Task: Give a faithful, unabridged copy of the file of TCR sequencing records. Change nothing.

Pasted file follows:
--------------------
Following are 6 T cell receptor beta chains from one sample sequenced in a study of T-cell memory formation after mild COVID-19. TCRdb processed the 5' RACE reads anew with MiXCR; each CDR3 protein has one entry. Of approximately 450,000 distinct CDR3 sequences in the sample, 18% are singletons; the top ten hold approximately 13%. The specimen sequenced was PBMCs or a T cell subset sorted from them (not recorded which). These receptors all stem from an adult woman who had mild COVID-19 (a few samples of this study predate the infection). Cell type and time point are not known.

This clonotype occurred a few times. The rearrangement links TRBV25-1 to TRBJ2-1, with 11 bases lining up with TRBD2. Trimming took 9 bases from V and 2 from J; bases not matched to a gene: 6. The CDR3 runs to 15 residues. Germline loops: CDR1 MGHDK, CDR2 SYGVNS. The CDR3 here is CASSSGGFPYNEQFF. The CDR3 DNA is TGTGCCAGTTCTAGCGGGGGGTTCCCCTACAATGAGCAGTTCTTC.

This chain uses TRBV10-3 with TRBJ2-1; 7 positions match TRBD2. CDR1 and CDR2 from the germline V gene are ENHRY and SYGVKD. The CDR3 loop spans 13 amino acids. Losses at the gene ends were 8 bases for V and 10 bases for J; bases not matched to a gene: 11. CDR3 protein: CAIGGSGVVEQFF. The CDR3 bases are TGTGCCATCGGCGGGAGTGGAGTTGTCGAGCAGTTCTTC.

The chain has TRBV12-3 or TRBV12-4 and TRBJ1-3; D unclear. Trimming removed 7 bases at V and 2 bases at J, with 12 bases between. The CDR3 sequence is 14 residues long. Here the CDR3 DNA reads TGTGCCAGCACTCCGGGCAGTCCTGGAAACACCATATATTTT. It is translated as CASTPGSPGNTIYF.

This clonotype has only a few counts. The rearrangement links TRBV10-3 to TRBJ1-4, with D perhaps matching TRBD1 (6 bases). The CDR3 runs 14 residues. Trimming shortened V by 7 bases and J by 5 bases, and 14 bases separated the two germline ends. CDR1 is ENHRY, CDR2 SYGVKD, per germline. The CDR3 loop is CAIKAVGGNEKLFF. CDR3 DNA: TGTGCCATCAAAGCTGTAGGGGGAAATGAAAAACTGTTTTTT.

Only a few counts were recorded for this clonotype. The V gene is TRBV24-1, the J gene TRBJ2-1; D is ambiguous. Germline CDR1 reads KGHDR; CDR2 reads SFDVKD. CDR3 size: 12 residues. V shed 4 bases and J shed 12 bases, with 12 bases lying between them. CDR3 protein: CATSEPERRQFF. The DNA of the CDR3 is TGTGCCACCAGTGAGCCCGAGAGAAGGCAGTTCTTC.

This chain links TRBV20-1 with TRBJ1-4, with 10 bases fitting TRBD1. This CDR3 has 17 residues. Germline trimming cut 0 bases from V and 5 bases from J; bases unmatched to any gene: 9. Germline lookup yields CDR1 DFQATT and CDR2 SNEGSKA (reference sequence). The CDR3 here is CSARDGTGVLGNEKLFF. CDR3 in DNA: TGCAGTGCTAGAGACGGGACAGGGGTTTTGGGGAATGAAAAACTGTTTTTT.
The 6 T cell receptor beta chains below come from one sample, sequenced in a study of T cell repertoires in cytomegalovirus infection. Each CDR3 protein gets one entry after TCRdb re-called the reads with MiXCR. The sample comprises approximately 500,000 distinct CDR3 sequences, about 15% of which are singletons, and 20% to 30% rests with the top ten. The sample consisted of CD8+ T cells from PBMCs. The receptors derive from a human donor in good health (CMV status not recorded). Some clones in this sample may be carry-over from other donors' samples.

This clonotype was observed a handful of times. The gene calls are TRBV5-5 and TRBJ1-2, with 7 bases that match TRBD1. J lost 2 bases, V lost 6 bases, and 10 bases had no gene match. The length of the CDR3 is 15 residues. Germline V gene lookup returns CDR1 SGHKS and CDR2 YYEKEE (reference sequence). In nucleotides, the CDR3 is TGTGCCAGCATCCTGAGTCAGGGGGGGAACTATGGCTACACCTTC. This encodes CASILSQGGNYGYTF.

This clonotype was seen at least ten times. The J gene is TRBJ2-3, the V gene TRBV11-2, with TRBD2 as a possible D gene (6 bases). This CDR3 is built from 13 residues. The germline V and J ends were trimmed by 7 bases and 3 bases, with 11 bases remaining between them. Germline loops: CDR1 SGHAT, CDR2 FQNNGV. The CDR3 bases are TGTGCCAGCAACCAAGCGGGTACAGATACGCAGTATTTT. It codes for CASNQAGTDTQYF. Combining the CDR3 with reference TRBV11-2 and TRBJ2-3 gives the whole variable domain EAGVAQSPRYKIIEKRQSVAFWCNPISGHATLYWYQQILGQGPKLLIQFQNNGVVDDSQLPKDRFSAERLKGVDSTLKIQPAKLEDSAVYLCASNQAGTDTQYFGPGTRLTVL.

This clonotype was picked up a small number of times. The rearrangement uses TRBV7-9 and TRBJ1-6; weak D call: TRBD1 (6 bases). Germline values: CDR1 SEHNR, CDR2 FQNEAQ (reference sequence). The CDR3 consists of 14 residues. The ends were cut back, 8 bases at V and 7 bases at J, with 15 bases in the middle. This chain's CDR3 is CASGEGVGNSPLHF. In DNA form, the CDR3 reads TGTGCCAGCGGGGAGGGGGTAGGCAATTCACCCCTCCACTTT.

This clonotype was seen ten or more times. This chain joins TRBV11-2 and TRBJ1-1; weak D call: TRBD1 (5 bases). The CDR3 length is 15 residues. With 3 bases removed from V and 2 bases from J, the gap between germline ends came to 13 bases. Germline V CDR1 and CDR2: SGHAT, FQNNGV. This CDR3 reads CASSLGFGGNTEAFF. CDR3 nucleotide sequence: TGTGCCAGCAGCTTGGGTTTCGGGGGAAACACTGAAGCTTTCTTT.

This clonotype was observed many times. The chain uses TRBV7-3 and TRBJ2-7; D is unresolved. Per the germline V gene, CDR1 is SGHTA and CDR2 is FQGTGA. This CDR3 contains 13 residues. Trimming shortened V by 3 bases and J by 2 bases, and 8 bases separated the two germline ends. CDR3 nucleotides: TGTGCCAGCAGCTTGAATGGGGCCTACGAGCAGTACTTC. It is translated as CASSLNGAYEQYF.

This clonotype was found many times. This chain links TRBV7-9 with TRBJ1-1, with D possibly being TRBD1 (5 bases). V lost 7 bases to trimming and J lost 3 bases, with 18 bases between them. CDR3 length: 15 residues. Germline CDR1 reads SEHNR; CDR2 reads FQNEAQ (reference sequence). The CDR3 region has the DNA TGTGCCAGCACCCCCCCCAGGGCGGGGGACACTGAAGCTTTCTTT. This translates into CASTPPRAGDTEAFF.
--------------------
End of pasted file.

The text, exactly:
Following are 6 T cell receptor beta chains from one sample sequenced in a study of T-cell memory formation after mild COVID-19. TCRdb processed the 5' RACE reads anew with MiXCR; each CDR3 protein has one entry. Of approximately 450,000 distinct CDR3 sequences in the sample, 18% are singletons; the top ten hold approximately 13%. The specimen sequenced was PBMCs or a T cell subset sorted from them (not recorded which). These receptors all stem from an adult woman who had mild COVID-19 (a few samples of this study predate the infection). Cell type and time point are not known.

This clonotype occurred a few times. The rearrangement links TRBV25-1 to TRBJ2-1, with 11 bases lining up with TRBD2. Trimming took 9 bases from V and 2 from J; bases not matched to a gene: 6. The CDR3 runs to 15 residues. Germline loops: CDR1 MGHDK, CDR2 SYGVNS. The CDR3 here is CASSSGGFPYNEQFF. The CDR3 DNA is TGTGCCAGTTCTAGCGGGGGGTTCCCCTACAATGAGCAGTTCTTC.

This chain uses TRBV10-3 with TRBJ2-1; 7 positions match TRBD2. CDR1 and CDR2 from the germline V gene are ENHRY and SYGVKD. The CDR3 loop spans 13 amino acids. Losses at the gene ends were 8 bases for V and 10 bases for J; bases not matched to a gene: 11. CDR3 protein: CAIGGSGVVEQFF. The CDR3 bases are TGTGCCATCGGCGGGAGTGGAGTTGTCGAGCAGTTCTTC.

The chain has TRBV12-3 or TRBV12-4 and TRBJ1-3; D unclear. Trimming removed 7 bases at V and 2 bases at J, with 12 bases between. The CDR3 sequence is 14 residues long. Here the CDR3 DNA reads TGTGCCAGCACTCCGGGCAGTCCTGGAAACACCATATATTTT. It is translated as CASTPGSPGNTIYF.

This clonotype has only a few counts. The rearrangement links TRBV10-3 to TRBJ1-4, with D perhaps matching TRBD1 (6 bases). The CDR3 runs 14 residues. Trimming shortened V by 7 bases and J by 5 bases, and 14 bases separated the two germline ends. CDR1 is ENHRY, CDR2 SYGVKD, per germline. The CDR3 loop is CAIKAVGGNEKLFF. CDR3 DNA: TGTGCCATCAAAGCTGTAGGGGGAAATGAAAAACTGTTTTTT.

Only a few counts were recorded for this clonotype. The V gene is TRBV24-1, the J gene TRBJ2-1; D is ambiguous. Germline CDR1 reads KGHDR; CDR2 reads SFDVKD. CDR3 size: 12 residues. V shed 4 bases and J shed 12 bases, with 12 bases lying between them. CDR3 protein: CATSEPERRQFF. The DNA of the CDR3 is TGTGCCACCAGTGAGCCCGAGAGAAGGCAGTTCTTC.

This chain links TRBV20-1 with TRBJ1-4, with 10 bases fitting TRBD1. This CDR3 has 17 residues. Germline trimming cut 0 bases from V and 5 bases from J; bases unmatched to any gene: 9. Germline lookup yields CDR1 DFQATT and CDR2 SNEGSKA (reference sequence). The CDR3 here is CSARDGTGVLGNEKLFF. CDR3 in DNA: TGCAGTGCTAGAGACGGGACAGGGGTTTTGGGGAATGAAAAACTGTTTTTT.
The 6 T cell receptor beta chains below come from one sample, sequenced in a study of T cell repertoires in cytomegalovirus infection. Each CDR3 protein gets one entry after TCRdb re-called the reads with MiXCR. The sample comprises approximately 500,000 distinct CDR3 sequences, about 15% of which are singletons, and 20% to 30% rests with the top ten. The sample consisted of CD8+ T cells from PBMCs. The receptors derive from a human donor in good health (CMV status not recorded). Some clones in this sample may be carry-over from other donors' samples.

This clonotype was observed a handful of times. The gene calls are TRBV5-5 and TRBJ1-2, with 7 bases that match TRBD1. J lost 2 bases, V lost 6 bases, and 10 bases had no gene match. The length of the CDR3 is 15 residues. Germline V gene lookup returns CDR1 SGHKS and CDR2 YYEKEE (reference sequence). In nucleotides, the CDR3 is TGTGCCAGCATCCTGAGTCAGGGGGGGAACTATGGCTACACCTTC. This encodes CASILSQGGNYGYTF.

This clonotype was seen at least ten times. The J gene is TRBJ2-3, the V gene TRBV11-2, with TRBD2 as a possible D gene (6 bases). This CDR3 is built from 13 residues. The germline V and J ends were trimmed by 7 bases and 3 bases, with 11 bases remaining between them. Germline loops: CDR1 SGHAT, CDR2 FQNNGV. The CDR3 bases are TGTGCCAGCAACCAAGCGGGTACAGATACGCAGTATTTT. It codes for CASNQAGTDTQYF. Combining the CDR3 with reference TRBV11-2 and TRBJ2-3 gives the whole variable domain EAGVAQSPRYKIIEKRQSVAFWCNPISGHATLYWYQQILGQGPKLLIQFQNNGVVDDSQLPKDRFSAERLKGVDSTLKIQPAKLEDSAVYLCASNQAGTDTQYFGPGTRLTVL.

This clonotype was picked up a small number of times. The rearrangement uses TRBV7-9 and TRBJ1-6; weak D call: TRBD1 (6 bases). Germline values: CDR1 SEHNR, CDR2 FQNEAQ (reference sequence). The CDR3 consists of 14 residues. The ends were cut back, 8 bases at V and 7 bases at J, with 15 bases in the middle. This chain's CDR3 is CASGEGVGNSPLHF. In DNA form, the CDR3 reads TGTGCCAGCGGGGAGGGGGTAGGCAATTCACCCCTCCACTTT.

This clonotype was seen ten or more times. This chain joins TRBV11-2 and TRBJ1-1; weak D call: TRBD1 (5 bases). The CDR3 length is 15 residues. With 3 bases removed from V and 2 bases from J, the gap between germline ends came to 13 bases. Germline V CDR1 and CDR2: SGHAT, FQNNGV. This CDR3 reads CASSLGFGGNTEAFF. CDR3 nucleotide sequence: TGTGCCAGCAGCTTGGGTTTCGGGGGAAACACTGAAGCTTTCTTT.

This clonotype was observed many times. The chain uses TRBV7-3 and TRBJ2-7; D is unresolved. Per the germline V gene, CDR1 is SGHTA and CDR2 is FQGTGA. This CDR3 contains 13 residues. Trimming shortened V by 3 bases and J by 2 bases, and 8 bases separated the two germline ends. CDR3 nucleotides: TGTGCCAGCAGCTTGAATGGGGCCTACGAGCAGTACTTC. It is translated as CASSLNGAYEQYF.

This clonotype was found many times. This chain links TRBV7-9 with TRBJ1-1, with D possibly being TRBD1 (5 bases). V lost 7 bases to trimming and J lost 3 bases, with 18 bases between them. CDR3 length: 15 residues. Germline CDR1 reads SEHNR; CDR2 reads FQNEAQ (reference sequence). The CDR3 region has the DNA TGTGCCAGCACCCCCCCCAGGGCGGGGGACACTGAAGCTTTCTTT. This translates into CASTPPRAGDTEAFF.